There are a group of 'peaked cap' terracotta heads which have been associated with the Kushans but they actually don't resemble Kushan figures and in any case the strata show fairly clearly that the Kushan coins are part of the general circulating currency of the middle Ganges and were deposited centuries after they were issued.
Singh, 1973: 127
IAR 2-63: 5-6 [site of Rajgir]
Altekar, AS & Mishra, V Report on Kumrahar Excavations 1951-55, KP Jayaswal Research Institute, 1959

Purana Qila Delhi

IAR 1970-71: 9-11 [A few yaudheya and Kushan and 1 gold plated Gupta imitation reported]
IAR 1969-70: 4 [Coins of Mathura kings, Kushans and Yaudheya reported. Sample are pictured, appear to be a Vasudeva and a mis-identified Kota coin]
IAR 54-55: 13-14 [to check]

Qal'a-i Haji 34.42N, 70.4E

A single Wima Kadphises coin was found in a stupa at this site.
Ball, 1982: No.847

Qal'a-i Shahi 34.63N, 70.4E

At the site of a stupa and monastery, with Kushan, Hindu Shahi and Islamic coins found.
Ball, 1982: No.880

Qunduz 34.72N, 70.85E

A number of preliminary and unpublished surveys have been undertaken around Qunduz.
Ball, 1982: 930 & 931

Raja Karna Ka Qila Karnal dist. Haryana

IAR 1970-71: 15-16 ['copper coins']

Rajghat Varanasi district

IAR 1964-65: 43-44 [2 Kushan coins]
IAR 1963-64: 58-59 [Gold coins Chandragupta, Kumaragupta, Skandagupta]
IAR 1962-63: 41
IAR 1961-62: 57
IAR 1960-61: 39 [Cast Copper Coins]

Rangmahal 29.2N 73.6E

The strata are properly recorded in the publication of this site, and the coins are illustrated and three potentially useful radiocarbon dates are available. The site appears to have been in use for only a short time. It has yielded 3 Kanishka, 4 Huvishka (all main mint), 4 Vasudeva, 6 Kanishka II, a Vasishka, at least one Kanishka III, some post Kanishka III, Acyuta, and Acyuta/Kushan style coins. (41 coins in total, though most are hard to identify in an uncleaned condition).
The lowest strata of Trench I contains coins of Kanishka III and the latest strate yielding coins yield punch mark coins, Kanishka and Huvishka. This combined with the radio carbon dates implies a fairly short occupation in the third century and that the coins represent circulating currency at the time of Kanishka III - Shaka.
Rydh (1959) Rang Mahal: The Swedish Archaeological Expedition to India 1952-1954, CWK Gleerup Publishers Ltd
Rydh (1953) Antiquity 27: 169-70 [to check]

Ranighat Pakistan

The majority of coins (207) published as photographs are heavily corroded and it is hard to establish what they are. Of those which can be identified 2 Wima Kadphises, 2 Soter Megas, 7 Kanishka (plus 2 drachm and 1 hemidrachm), 2 Huvishka (plus 3 possible imitations) 9 Vasudeva (and 9 imitations), 2 Kanishka II, and 4 coins featuring fire altars.
Nishikawa, 1994

Reh 25.9N 80.6E

Only briefly surveyed but also of course the site of the Reh pillar.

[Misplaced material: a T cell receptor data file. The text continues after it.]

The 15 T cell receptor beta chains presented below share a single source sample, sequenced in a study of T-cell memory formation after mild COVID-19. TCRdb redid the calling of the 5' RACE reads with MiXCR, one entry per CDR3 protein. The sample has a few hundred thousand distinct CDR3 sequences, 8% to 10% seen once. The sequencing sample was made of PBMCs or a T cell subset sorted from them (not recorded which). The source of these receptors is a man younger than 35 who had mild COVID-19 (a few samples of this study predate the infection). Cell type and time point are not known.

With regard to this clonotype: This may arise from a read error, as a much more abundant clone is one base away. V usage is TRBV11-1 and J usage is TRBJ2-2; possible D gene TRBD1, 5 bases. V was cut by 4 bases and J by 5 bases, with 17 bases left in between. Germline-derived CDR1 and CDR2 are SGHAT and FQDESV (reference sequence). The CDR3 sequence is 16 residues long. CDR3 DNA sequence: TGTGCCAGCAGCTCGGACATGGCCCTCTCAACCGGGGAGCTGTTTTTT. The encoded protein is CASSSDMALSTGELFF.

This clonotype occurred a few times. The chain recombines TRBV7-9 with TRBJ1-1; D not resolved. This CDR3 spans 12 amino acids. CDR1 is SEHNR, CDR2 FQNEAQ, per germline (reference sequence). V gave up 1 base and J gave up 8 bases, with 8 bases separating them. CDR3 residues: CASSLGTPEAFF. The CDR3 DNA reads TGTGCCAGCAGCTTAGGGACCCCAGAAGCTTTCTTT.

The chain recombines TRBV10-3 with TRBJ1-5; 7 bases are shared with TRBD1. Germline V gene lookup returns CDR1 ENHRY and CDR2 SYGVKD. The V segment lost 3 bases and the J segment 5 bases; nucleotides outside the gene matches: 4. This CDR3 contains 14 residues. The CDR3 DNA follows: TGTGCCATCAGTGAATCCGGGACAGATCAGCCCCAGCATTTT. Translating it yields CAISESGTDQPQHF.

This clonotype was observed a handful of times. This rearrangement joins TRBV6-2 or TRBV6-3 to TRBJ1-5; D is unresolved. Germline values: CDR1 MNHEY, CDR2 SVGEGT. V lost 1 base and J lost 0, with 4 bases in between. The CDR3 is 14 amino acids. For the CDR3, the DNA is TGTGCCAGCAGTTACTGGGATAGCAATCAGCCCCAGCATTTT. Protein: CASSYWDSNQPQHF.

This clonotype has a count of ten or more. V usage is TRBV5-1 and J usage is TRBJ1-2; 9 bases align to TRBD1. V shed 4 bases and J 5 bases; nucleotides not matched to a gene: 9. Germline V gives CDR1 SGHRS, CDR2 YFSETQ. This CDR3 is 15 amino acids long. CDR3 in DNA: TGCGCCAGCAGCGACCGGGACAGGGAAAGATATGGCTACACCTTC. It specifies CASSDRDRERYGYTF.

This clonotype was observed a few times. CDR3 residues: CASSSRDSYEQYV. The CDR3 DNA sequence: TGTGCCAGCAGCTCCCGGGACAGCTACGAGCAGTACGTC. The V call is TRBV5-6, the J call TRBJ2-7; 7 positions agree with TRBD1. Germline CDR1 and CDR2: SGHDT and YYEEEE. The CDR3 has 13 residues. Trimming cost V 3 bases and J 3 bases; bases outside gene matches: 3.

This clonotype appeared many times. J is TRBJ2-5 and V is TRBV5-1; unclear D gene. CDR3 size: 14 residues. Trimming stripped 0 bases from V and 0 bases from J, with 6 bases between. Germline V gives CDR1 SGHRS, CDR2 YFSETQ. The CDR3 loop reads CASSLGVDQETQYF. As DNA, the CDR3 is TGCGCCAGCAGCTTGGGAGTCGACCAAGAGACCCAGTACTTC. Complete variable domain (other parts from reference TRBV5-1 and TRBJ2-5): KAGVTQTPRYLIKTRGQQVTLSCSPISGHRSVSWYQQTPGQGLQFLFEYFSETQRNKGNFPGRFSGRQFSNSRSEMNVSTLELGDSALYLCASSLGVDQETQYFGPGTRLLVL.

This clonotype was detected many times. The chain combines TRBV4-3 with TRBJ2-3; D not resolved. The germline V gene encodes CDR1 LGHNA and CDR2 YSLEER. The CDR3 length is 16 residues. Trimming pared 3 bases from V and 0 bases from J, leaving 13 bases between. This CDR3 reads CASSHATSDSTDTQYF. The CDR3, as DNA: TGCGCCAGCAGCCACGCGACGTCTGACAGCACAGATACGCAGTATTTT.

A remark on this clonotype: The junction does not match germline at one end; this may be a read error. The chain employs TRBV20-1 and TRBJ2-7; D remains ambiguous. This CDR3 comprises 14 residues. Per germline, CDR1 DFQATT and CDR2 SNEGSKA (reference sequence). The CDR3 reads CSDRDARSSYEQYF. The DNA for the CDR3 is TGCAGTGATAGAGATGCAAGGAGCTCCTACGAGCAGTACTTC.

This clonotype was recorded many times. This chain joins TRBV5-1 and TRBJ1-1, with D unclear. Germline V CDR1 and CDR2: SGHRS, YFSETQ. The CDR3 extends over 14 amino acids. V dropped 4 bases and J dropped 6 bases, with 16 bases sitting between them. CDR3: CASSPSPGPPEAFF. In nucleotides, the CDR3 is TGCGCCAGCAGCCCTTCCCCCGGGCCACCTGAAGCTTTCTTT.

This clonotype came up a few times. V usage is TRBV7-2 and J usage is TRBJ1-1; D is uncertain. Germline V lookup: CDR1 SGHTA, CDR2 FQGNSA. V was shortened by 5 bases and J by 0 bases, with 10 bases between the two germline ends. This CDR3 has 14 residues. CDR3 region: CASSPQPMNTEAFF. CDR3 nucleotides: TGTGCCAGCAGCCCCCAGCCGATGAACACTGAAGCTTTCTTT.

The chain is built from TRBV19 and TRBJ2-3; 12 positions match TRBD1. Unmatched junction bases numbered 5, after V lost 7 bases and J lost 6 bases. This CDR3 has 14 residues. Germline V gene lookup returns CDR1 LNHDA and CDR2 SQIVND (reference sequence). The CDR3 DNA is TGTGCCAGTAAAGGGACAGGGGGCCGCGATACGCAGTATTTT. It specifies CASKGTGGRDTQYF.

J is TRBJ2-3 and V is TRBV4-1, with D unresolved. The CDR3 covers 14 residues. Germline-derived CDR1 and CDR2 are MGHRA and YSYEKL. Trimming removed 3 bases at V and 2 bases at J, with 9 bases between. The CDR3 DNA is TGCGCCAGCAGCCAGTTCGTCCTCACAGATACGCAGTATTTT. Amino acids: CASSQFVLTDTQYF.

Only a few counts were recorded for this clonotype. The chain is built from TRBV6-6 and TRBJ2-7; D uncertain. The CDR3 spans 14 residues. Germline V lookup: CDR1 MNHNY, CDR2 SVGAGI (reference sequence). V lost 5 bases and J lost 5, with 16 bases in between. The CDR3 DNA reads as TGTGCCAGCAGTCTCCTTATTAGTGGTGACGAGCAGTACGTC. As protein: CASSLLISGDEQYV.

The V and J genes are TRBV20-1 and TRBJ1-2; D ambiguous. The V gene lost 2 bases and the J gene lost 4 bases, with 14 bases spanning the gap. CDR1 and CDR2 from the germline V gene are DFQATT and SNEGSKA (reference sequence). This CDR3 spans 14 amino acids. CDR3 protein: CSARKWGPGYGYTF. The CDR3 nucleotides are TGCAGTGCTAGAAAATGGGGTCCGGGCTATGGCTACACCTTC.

Sharma D P 'Some New Finds in Fatehpur District Uttar Pradesh' Puratattva 11 1979-80: 65-67

Rohira 30.5N, 76E

36 km from Ludhiana, 12 km from Maler Kotla. The site gives a typical example of the problems with assigning periods rather than giving information about the strata in the remark 'one coin of Indo-Parthian king Gondophares (1st cent. AD) and a few late Kushan coins which were collected from the surface belonged to this level'.
Sharma, GB & Kumar M 'Excavations at Rohira' Puratattva No.12 1980-81: 125-127


Probably the most famous site in the region, it is the source of so many of the coin moulds. The outstanding question remains is it a Kushan or a Yaudheya city, or both. Kesarwani & Vashist (?) claim to have found an official Kushan inscription but without image or transliteration this remains doubtful.
IAR 1968-69: 9
IAR 1962-63: 17
Kesarwani, A & Vashist, S K 'Buddhist Stupas in Haryan: New Evidence' Puratattva 33: 87-93

Rupar 30N, 76.5E

Coins -> Copper -> Antialicadas
Clay mould of Apollodotus II
Coins -> Copper -> Tribal Coins -> Audumburas
Coins -> Copper -> Tribal Coins -> Kunindas
Coins -> Copper -> Tribal Coins -> Taxila & Mathura Kings
Coins -> Copper -> Kushan (a hoard of 600+ Vasudeva was also found)
Coins -> Mihiragula
Coins -> Gold -> Chandragupta -> Kumardevi type (only coin pictured)
Coins -> Mughal
Dhavalikar, 1999: 193
Nauriyal, K C (1990) 'The Northern Black Polished and other Associated Wares from Ropar' Puratattva 1990-91, 21: 87-90
Sharma, Y D (?) 'Past Patterns in Living as Unfolded by Excavations at Rupar' Lalit Kala 1-2: 121-9

Sahet Mahet See Sravasti
Sahri-Bahlol Gandhara

This is the site of several of the most famous Gandharan sculptures. At mound C excavated by Stein 'Bronze coins of the late Kushan kings were found on the surface'. Other reports indicated coins from Azes to the 'little Kushans' Spooner's excavation yielded a Soter Megas, Varahran II silver, and three other Kushan (Wima or Kanishka) as well as 63 coins claimed to be illegible. Peshawar museum has a Kujula of Hermaues type, 1 Vima, 2 Kanishka (1 quarter), 1 Huvishka, 3 Vasudeva (plus 1 imitation), a Kanishka III apparently from Spooner's excavations.
ASIAR 1906-7: 102-18
ASIAR 1909-10: 46-62
Stein ASIAR 1911-12: 95-119 [An Azes, two or three Vasudeva, possibly a Kipunadha or post-Kushan coin]